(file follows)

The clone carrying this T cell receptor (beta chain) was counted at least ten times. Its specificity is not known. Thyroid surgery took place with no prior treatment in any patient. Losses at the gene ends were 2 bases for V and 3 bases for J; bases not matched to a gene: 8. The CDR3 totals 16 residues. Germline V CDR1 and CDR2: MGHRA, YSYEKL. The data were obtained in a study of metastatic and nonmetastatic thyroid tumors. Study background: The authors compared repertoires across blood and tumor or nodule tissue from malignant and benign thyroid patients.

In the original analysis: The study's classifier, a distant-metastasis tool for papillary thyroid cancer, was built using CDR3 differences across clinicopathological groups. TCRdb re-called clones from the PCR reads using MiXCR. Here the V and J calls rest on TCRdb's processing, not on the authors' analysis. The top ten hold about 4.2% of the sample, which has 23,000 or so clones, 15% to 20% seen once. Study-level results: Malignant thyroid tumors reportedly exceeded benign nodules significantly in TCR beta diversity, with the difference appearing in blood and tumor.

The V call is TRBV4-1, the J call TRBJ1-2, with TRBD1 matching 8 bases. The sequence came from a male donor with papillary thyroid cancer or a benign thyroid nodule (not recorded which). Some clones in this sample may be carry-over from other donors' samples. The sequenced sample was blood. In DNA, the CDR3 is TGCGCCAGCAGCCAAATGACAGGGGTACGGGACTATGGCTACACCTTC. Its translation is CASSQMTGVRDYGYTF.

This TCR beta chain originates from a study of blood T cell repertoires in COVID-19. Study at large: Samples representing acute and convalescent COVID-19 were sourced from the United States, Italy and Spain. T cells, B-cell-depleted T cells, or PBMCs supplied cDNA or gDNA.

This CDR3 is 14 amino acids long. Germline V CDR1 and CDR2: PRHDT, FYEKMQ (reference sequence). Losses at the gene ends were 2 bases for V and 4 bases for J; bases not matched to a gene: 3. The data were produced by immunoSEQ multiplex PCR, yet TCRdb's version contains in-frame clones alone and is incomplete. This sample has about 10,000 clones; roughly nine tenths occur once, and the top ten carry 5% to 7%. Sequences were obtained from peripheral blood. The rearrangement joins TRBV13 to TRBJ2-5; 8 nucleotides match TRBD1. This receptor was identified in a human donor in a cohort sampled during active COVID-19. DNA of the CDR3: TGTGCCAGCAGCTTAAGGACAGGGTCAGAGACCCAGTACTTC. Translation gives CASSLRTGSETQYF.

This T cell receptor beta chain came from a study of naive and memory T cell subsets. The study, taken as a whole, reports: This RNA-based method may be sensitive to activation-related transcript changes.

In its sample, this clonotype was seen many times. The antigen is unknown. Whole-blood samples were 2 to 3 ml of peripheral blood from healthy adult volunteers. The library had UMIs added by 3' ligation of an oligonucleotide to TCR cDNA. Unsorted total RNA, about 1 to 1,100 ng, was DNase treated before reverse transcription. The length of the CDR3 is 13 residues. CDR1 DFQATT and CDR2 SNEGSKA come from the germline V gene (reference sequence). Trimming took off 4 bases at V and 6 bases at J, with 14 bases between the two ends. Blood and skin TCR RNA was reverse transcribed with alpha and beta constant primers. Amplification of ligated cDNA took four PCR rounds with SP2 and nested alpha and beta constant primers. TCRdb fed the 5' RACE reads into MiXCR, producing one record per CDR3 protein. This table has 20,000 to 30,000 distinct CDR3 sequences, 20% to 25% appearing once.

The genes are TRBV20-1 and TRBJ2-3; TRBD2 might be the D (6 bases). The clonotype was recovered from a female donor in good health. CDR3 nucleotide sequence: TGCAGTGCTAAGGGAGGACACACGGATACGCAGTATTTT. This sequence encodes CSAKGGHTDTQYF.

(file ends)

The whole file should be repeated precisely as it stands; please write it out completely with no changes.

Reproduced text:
The clone carrying this T cell receptor (beta chain) was counted at least ten times. Its specificity is not known. Thyroid surgery took place with no prior treatment in any patient. Losses at the gene ends were 2 bases for V and 3 bases for J; bases not matched to a gene: 8. The CDR3 totals 16 residues. Germline V CDR1 and CDR2: MGHRA, YSYEKL. The data were obtained in a study of metastatic and nonmetastatic thyroid tumors. Study background: The authors compared repertoires across blood and tumor or nodule tissue from malignant and benign thyroid patients.

In the original analysis: The study's classifier, a distant-metastasis tool for papillary thyroid cancer, was built using CDR3 differences across clinicopathological groups. TCRdb re-called clones from the PCR reads using MiXCR. Here the V and J calls rest on TCRdb's processing, not on the authors' analysis. The top ten hold about 4.2% of the sample, which has 23,000 or so clones, 15% to 20% seen once. Study-level results: Malignant thyroid tumors reportedly exceeded benign nodules significantly in TCR beta diversity, with the difference appearing in blood and tumor.

The V call is TRBV4-1, the J call TRBJ1-2, with TRBD1 matching 8 bases. The sequence came from a male donor with papillary thyroid cancer or a benign thyroid nodule (not recorded which). Some clones in this sample may be carry-over from other donors' samples. The sequenced sample was blood. In DNA, the CDR3 is TGCGCCAGCAGCCAAATGACAGGGGTACGGGACTATGGCTACACCTTC. Its translation is CASSQMTGVRDYGYTF.

This TCR beta chain originates from a study of blood T cell repertoires in COVID-19. Study at large: Samples representing acute and convalescent COVID-19 were sourced from the United States, Italy and Spain. T cells, B-cell-depleted T cells, or PBMCs supplied cDNA or gDNA.

This CDR3 is 14 amino acids long. Germline V CDR1 and CDR2: PRHDT, FYEKMQ (reference sequence). Losses at the gene ends were 2 bases for V and 4 bases for J; bases not matched to a gene: 3. The data were produced by immunoSEQ multiplex PCR, yet TCRdb's version contains in-frame clones alone and is incomplete. This sample has about 10,000 clones; roughly nine tenths occur once, and the top ten carry 5% to 7%. Sequences were obtained from peripheral blood. The rearrangement joins TRBV13 to TRBJ2-5; 8 nucleotides match TRBD1. This receptor was identified in a human donor in a cohort sampled during active COVID-19. DNA of the CDR3: TGTGCCAGCAGCTTAAGGACAGGGTCAGAGACCCAGTACTTC. Translation gives CASSLRTGSETQYF.

This T cell receptor beta chain came from a study of naive and memory T cell subsets. The study, taken as a whole, reports: This RNA-based method may be sensitive to activation-related transcript changes.

In its sample, this clonotype was seen many times. The antigen is unknown. Whole-blood samples were 2 to 3 ml of peripheral blood from healthy adult volunteers. The library had UMIs added by 3' ligation of an oligonucleotide to TCR cDNA. Unsorted total RNA, about 1 to 1,100 ng, was DNase treated before reverse transcription. The length of the CDR3 is 13 residues. CDR1 DFQATT and CDR2 SNEGSKA come from the germline V gene (reference sequence). Trimming took off 4 bases at V and 6 bases at J, with 14 bases between the two ends. Blood and skin TCR RNA was reverse transcribed with alpha and beta constant primers. Amplification of ligated cDNA took four PCR rounds with SP2 and nested alpha and beta constant primers. TCRdb fed the 5' RACE reads into MiXCR, producing one record per CDR3 protein. This table has 20,000 to 30,000 distinct CDR3 sequences, 20% to 25% appearing once.

The genes are TRBV20-1 and TRBJ2-3; TRBD2 might be the D (6 bases). The clonotype was recovered from a female donor in good health. CDR3 nucleotide sequence: TGCAGTGCTAAGGGAGGACACACGGATACGCAGTATTTT. This sequence encodes CSAKGGHTDTQYF.